Keith Potger, one of the founding members of the four piece hit folk group “The Seekers” now returns to Sri Lanka to play at the Country Roads concert on Sunday, March 19 at 6.30 p.m. at the Mount Lavinia Hotel.
A self-taught musician, Keith is known for coaxing melodies out of the 6 and 12-string guitars, the banjo and recorder.
Growing up in the 1950’s Keith was influenced by legendary figures in the music industry such as Buddy Holly and Elvis Presley, as well as the Bellamy brothers later. His parents, both ardent country music lovers had records of country artistes such as Hank Williams which played on repeat in their home. He also listened to Glenn Miller and Tommy Dorsey coupled with the influential vocal groups of the time- ‘The Four Lads’ and ‘The Four Freshmen’.
Starting young, he formed many vocal groups as a teen and young adult. One of the first was the “Trinamics” around 1957, at his high school, that was heavily involved in charity work. At one such event hosted by the school, they were placed first and Keith recalls this as a key moment of his music career.
Having lost his maternal grandfather and brother when his family migrated to Australia, Keith is no stranger to adversity, having found strength in the unity of his family. Gregarious by nature, Keith is moved by individuals who support charities. He has been patron and ambassador of the Variety Children’s charity from the 1960’s and continues to support many charities and social action programmes like ‘Support Act’, a charity established by the music industry to provide a safety net for artists and music workers in crisis.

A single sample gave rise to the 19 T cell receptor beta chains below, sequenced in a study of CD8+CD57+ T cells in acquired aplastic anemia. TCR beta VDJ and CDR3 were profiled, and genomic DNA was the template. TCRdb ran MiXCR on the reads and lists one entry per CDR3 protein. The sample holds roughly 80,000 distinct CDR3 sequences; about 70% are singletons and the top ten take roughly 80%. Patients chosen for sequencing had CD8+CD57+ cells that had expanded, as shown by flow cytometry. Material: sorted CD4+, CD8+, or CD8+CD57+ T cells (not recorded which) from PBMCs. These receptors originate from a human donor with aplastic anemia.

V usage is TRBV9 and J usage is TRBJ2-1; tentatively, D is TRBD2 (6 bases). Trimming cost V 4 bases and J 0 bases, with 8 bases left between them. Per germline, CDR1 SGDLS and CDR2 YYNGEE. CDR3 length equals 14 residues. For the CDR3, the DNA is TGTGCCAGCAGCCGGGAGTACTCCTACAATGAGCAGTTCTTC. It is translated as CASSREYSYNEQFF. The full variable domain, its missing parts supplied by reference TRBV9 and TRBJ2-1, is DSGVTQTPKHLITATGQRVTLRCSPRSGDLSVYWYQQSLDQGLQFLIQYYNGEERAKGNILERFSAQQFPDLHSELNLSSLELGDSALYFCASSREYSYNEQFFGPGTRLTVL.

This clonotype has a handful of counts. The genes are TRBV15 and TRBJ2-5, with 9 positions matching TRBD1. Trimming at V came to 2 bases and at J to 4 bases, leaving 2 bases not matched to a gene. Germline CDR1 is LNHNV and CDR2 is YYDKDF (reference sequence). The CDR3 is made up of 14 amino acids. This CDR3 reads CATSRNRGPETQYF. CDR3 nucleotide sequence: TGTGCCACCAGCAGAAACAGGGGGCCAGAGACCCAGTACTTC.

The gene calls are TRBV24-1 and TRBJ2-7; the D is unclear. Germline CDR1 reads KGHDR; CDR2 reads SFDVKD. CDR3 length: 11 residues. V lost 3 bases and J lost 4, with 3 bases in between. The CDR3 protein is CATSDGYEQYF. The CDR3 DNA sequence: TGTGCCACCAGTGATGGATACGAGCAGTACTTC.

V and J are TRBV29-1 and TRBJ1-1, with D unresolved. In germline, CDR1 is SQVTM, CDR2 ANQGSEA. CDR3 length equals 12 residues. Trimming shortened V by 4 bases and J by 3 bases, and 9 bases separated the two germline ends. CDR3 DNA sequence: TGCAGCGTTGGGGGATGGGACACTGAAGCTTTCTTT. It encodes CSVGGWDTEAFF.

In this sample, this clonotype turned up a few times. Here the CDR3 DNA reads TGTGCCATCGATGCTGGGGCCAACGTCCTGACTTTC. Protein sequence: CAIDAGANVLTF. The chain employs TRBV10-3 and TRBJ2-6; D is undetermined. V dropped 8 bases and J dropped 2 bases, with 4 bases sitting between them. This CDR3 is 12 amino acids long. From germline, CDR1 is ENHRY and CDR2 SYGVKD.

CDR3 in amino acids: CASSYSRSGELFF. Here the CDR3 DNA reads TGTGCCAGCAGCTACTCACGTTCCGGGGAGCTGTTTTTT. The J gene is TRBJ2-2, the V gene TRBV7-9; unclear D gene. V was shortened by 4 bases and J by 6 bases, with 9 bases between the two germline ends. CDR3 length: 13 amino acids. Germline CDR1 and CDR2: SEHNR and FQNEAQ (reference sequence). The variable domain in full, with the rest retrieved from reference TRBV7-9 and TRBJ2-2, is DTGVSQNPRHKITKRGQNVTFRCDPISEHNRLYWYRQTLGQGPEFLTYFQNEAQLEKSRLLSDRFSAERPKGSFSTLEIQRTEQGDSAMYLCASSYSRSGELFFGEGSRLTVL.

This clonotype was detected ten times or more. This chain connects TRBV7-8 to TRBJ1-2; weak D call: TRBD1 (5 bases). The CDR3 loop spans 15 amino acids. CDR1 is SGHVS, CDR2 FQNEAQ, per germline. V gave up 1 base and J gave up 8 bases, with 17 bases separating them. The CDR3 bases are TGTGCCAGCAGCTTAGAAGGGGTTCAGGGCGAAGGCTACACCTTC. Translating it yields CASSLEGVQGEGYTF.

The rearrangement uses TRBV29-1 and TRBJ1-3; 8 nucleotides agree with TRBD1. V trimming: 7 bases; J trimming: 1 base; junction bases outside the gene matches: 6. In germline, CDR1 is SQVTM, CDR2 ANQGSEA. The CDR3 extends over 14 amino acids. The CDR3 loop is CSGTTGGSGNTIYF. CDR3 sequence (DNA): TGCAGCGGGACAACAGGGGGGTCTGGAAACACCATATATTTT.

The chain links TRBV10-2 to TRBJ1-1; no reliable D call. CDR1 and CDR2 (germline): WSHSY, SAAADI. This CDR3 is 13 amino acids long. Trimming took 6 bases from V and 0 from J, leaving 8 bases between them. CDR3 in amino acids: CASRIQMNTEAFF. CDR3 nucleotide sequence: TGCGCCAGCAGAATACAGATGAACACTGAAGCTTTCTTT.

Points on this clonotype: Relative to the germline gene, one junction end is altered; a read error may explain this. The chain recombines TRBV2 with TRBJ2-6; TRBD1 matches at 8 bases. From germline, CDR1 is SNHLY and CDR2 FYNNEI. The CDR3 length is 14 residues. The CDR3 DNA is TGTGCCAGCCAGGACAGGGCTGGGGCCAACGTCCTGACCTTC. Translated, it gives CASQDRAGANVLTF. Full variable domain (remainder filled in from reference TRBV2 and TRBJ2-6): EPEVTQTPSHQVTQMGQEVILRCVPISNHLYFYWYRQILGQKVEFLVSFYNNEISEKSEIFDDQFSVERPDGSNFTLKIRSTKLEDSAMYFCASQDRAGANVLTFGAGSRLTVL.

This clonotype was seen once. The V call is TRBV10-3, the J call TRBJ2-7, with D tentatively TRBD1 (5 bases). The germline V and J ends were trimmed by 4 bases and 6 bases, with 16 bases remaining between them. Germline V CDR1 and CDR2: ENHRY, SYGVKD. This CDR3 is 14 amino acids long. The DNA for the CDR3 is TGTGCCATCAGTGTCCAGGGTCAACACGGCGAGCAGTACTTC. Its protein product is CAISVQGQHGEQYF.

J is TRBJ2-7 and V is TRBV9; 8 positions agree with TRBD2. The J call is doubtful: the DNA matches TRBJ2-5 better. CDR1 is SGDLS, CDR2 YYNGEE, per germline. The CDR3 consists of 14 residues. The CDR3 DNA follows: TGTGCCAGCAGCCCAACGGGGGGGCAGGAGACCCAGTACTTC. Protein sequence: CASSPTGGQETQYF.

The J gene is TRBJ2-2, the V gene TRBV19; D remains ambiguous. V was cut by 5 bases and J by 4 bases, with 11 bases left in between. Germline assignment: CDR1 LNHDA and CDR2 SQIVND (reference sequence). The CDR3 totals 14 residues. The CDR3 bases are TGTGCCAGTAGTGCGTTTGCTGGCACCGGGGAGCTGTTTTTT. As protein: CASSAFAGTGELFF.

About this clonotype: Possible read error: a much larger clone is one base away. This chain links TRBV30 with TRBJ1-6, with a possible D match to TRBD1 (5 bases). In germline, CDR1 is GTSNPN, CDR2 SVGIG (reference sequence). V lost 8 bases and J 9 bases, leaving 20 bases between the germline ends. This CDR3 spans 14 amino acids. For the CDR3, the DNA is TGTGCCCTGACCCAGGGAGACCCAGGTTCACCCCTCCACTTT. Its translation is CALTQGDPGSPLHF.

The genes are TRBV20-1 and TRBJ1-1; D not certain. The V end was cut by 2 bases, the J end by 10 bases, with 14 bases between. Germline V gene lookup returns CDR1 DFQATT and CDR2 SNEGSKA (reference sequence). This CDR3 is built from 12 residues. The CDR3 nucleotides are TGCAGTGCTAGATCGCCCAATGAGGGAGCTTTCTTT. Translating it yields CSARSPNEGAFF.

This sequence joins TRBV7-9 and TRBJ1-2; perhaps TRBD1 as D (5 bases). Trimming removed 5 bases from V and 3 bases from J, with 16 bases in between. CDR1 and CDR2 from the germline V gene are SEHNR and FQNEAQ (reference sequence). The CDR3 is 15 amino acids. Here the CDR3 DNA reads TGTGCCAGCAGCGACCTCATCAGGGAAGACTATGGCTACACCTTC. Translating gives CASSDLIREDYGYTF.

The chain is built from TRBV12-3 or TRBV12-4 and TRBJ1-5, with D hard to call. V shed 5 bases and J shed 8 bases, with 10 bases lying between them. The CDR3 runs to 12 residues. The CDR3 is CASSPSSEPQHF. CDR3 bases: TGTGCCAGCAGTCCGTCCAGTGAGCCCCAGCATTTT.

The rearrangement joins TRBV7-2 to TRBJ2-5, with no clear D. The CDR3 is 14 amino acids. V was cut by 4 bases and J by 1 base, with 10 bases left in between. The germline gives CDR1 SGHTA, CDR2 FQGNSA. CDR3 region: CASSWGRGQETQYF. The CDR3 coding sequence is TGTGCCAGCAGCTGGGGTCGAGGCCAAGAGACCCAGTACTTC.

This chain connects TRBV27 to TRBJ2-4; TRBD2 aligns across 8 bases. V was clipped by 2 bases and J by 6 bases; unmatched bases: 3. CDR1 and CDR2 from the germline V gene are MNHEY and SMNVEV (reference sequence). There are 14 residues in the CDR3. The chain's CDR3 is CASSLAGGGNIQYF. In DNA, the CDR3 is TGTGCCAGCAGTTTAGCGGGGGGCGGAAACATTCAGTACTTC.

With high profile charities which aid causes like cancer research, Keith also enjoys putting his efforts into charities which “fly under the radar”. “Every little bit helps,” Keith states, adding that he is pleased to be a part of the Country Roads concert as he feels that over its 29 years in operation it is clearly “committed to its cause” making “its heart in the right place”. “The commitment that people have to their cause is what influences me to help too,” he says.
Contacted by President of the Country Music Foundation Feizal Samath over the years, Keith had been unable to participate but now seeing an opening in his busy schedule of touring and events this year, he seized the chance!
Of Burgher descent he has made many trips to Sri Lanka and recalls coming down in Christmas of 1992 with his mother and performing for a string of concerts starting on December 31 to around 4 a.m. on January 1 (five concerts taking him from Bentota to just north of Bandaranaike airport!). His most recent visit was in 2012, where he enjoyed a much deserved holiday.
His past with The Seekers, the Australian four-piece vocal group who stormed the UK charts in the 1960’s saw him sharing the spotlight with Judith Durham, Athol Guy and Bruce Woodley, kindred spirits who are his “good friends” to date.